Compass…

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This year, in the Chinese calendar, is the year of the rat.  The UN has decided, 2020 is the year of ‘Plant Health’… don’t ask!

The WHO have decided it is the year of the nurse and midwife.

Year of the nurse and midwife?  Why?  Because, it celebrates the 200th Anniversary of Florence Nightingale.

I’m not much of a fan of ‘years’, I’m more of a fan of ‘everyday’ but for those who are enjoying their special year, celebrating the success and the  contribution of their professions, the last thing they want to read is this; 

‘…  the practice of sending would-be nurses to university to gain a degree before facing the messy business of caring for seriously ill or dying patients in a hospital bed has led to a fall in standards of patient care.’

Of course, it is ignorant clap-trap.  You know it and I know it but the trouble is, it appeared in the Telegraph and despite declining sales, it is still read by 300,000+, people.

If there has been a fall in standards of patient care… if, then I think the truth is, it is entirely the result of not having enough nurses.  

Back to Sakichi Toyoda;  Why… why do we not have enough nurses?  

Pretty-well ten years of austerity funding, messing with the training bursary, catastrophic workforce-planning, HEE destroying legacy structures and knowledge, overburdening regulation, pay-caps and cuts, down-grading, aggressive employers…

The work of a nurse and a midwife emerging as pressured, stressful and not what is was.  People voting with their feet.

The antediluvian views, expressed in the paper are those of former airline pilot and government minister, Norman Tebbit.  He also thinks NHS managers should go to Sandhurst and GPs should be…

‘…equipped… with x-ray, and other medical diagnostic tools, [that] would raise the prestige of GPs, improve patient service and ease the pressure on casualty units.’

By the way, he wants to close some universities and renationalise the railways.

What are we to make all of this?  

There are three failures that have paved the way for Tebbit… first;

The Telegraph article, along with another, last week, in the £walled Times, questions NHS performance.  The story goes; 

‘… we’ve given you more money and all you’ve given us are longer waits for beds, hips, appointments and ambulances.’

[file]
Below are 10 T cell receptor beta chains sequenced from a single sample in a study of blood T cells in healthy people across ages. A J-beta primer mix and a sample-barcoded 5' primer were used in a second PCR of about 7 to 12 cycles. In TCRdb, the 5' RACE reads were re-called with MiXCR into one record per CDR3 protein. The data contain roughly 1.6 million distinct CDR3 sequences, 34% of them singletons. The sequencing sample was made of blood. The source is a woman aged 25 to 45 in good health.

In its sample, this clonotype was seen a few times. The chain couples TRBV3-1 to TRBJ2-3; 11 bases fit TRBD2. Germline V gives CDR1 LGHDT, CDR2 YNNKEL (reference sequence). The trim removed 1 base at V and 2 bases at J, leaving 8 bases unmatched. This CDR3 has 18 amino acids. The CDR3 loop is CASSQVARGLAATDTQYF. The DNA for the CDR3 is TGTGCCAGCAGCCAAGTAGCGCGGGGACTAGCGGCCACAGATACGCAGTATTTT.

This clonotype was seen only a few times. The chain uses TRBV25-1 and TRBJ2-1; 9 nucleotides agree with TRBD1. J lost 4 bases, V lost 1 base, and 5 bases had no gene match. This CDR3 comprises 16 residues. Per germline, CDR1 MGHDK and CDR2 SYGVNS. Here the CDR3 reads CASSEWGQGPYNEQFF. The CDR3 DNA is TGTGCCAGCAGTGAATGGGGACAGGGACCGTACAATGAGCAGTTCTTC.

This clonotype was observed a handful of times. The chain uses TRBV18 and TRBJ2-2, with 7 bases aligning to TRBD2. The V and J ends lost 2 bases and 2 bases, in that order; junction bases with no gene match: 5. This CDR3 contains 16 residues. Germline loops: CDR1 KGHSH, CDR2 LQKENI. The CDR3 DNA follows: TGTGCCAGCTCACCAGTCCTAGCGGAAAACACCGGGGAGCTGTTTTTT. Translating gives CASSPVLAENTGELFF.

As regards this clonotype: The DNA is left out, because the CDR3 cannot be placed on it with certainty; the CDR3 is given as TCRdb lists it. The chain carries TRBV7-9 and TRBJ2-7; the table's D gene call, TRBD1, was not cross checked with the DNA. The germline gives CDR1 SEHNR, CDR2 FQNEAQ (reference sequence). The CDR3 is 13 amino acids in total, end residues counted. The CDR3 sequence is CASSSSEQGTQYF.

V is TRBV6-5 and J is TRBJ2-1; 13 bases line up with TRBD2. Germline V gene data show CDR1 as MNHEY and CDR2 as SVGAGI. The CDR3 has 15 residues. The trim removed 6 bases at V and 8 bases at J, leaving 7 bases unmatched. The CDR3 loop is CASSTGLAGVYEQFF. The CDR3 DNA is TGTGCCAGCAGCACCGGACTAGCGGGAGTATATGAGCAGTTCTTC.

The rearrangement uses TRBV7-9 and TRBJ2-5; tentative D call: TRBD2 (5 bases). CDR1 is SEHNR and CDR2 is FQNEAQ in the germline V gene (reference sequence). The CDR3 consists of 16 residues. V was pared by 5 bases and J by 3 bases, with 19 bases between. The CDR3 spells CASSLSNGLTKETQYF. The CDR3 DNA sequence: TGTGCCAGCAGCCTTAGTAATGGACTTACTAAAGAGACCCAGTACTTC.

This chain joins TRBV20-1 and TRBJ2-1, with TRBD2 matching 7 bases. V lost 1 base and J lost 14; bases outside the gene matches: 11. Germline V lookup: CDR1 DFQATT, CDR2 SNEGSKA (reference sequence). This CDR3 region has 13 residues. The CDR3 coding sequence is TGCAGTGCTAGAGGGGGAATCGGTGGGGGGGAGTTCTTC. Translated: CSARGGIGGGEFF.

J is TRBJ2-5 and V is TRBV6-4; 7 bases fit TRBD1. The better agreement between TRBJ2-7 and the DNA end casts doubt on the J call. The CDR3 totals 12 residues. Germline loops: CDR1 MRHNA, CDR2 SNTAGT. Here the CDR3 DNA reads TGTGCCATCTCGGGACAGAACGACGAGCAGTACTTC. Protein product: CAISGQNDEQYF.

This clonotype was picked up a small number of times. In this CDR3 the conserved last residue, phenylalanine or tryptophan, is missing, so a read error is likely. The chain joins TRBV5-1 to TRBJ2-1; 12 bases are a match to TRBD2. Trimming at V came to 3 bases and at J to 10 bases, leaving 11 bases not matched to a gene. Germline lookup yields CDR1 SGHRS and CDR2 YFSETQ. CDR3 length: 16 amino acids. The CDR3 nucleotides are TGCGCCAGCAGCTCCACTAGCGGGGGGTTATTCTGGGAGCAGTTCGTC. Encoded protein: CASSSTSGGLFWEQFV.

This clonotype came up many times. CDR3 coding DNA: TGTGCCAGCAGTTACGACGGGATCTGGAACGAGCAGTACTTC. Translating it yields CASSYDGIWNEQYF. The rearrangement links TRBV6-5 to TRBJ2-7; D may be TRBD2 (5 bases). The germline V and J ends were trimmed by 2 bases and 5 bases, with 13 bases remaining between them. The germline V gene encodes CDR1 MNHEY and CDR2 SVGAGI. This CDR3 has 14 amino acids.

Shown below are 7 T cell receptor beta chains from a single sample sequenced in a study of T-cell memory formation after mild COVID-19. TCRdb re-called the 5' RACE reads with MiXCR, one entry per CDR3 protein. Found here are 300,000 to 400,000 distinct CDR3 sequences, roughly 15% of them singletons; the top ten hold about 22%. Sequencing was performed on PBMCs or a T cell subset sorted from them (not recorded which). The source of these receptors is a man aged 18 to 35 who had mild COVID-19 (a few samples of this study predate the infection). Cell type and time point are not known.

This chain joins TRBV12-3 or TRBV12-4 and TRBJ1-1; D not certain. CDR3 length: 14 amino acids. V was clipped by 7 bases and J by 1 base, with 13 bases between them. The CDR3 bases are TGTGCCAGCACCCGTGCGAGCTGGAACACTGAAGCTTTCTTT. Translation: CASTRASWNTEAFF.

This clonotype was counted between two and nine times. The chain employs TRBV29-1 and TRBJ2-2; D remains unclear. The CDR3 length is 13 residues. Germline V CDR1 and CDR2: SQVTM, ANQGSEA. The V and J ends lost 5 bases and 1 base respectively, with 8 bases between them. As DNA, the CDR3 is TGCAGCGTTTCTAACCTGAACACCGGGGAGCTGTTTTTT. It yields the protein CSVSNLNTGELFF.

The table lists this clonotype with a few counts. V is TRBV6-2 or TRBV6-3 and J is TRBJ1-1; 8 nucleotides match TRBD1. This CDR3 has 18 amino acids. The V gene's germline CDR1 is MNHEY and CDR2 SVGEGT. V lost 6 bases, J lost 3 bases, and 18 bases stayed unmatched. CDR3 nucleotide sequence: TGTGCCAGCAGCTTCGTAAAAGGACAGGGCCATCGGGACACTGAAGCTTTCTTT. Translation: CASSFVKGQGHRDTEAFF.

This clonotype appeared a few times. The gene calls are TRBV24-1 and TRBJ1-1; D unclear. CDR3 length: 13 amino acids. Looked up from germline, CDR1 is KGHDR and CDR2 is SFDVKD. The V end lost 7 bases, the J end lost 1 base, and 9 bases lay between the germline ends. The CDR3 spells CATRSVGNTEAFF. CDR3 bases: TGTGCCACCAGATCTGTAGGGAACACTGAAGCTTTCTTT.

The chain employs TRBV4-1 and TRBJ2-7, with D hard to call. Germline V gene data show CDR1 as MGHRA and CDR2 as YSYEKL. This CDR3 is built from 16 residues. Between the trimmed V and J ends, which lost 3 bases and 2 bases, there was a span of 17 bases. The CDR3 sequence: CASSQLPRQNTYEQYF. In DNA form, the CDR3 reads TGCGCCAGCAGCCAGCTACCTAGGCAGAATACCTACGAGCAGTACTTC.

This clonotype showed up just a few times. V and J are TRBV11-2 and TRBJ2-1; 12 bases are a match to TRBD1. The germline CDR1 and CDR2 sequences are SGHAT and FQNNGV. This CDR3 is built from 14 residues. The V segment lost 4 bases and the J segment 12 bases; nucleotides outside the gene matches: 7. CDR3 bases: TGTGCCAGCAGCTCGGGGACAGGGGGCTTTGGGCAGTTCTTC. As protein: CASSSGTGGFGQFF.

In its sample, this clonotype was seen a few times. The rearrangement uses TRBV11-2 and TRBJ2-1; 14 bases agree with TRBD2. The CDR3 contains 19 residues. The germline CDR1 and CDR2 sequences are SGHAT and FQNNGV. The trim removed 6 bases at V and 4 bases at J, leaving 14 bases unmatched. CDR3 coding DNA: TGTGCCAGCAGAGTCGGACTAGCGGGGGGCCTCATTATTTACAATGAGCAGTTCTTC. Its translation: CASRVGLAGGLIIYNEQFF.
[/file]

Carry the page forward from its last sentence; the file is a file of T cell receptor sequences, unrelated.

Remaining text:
The Times called for the Secretary of State to crack the whip.

Tebbit, the Times and others are about keeping BoJo and the Cabinet, focussed to the right of centre.  There is a Whitehall reshuffle coming.  

Hancock stood against BoJo in the leadership election.  They want him out.  Coronavirus might save him, but his record won’t.

Second; 

I can’t remember seeing NHS Providers, the Confed, NAPC, the Unions, the think-tanks, nailing these two paragraphs on the front door of Number 10….  

  • The Lansley Reforms, are Tory reforms.  Austerity is Tory austerity.  Staff problems are Tory workforce policies.  The Conservatives have created their own mess, 

and…

  • … data from the ONS shows NHS productivity for 2017 grew by 3%, more than treble the 0.8% achieved across wider the UK economy…

There’s been a failure to speak truth to power. Why?  To do so threatens their seat in the tent. So, what is their purpose? 

Third, nursing;

Tebbit’s trope; you don’t need a degree to be nurse… I hear it all the time.  From within and outside the NHS.

There’s data to show; highly qualified nursing leads to high-quality outcomes.

Others say; the global shortage of nurses means a pragmatic solution will have to be found because even the most qualified nurse cannot do the job of two, or three.

This is an excellent read from the HoC select committee…

Nurses will be outraged at Tebbit’s foolishness but outrage doesn’t solve the problem.  

Flo said;

‘What cruel mistakes are sometimes made by benevolent men and women in matters of business about which they can know nothing and think they know a great deal…’

What nurses need most, in their celebratory year, is leadership, clarity and an agreement on a future direction that benevolent men and women can understand, know about and agree.Two hundred years ago Florence had a lamp.  Who, today, has a compass?

News and Comment from Roy Lilley

Contact Roy – please use this e-address roy.lilley@nhsmanagers.net

Reproduced at TrainingPrimaryCare.com by kind permission of Roy Lilley.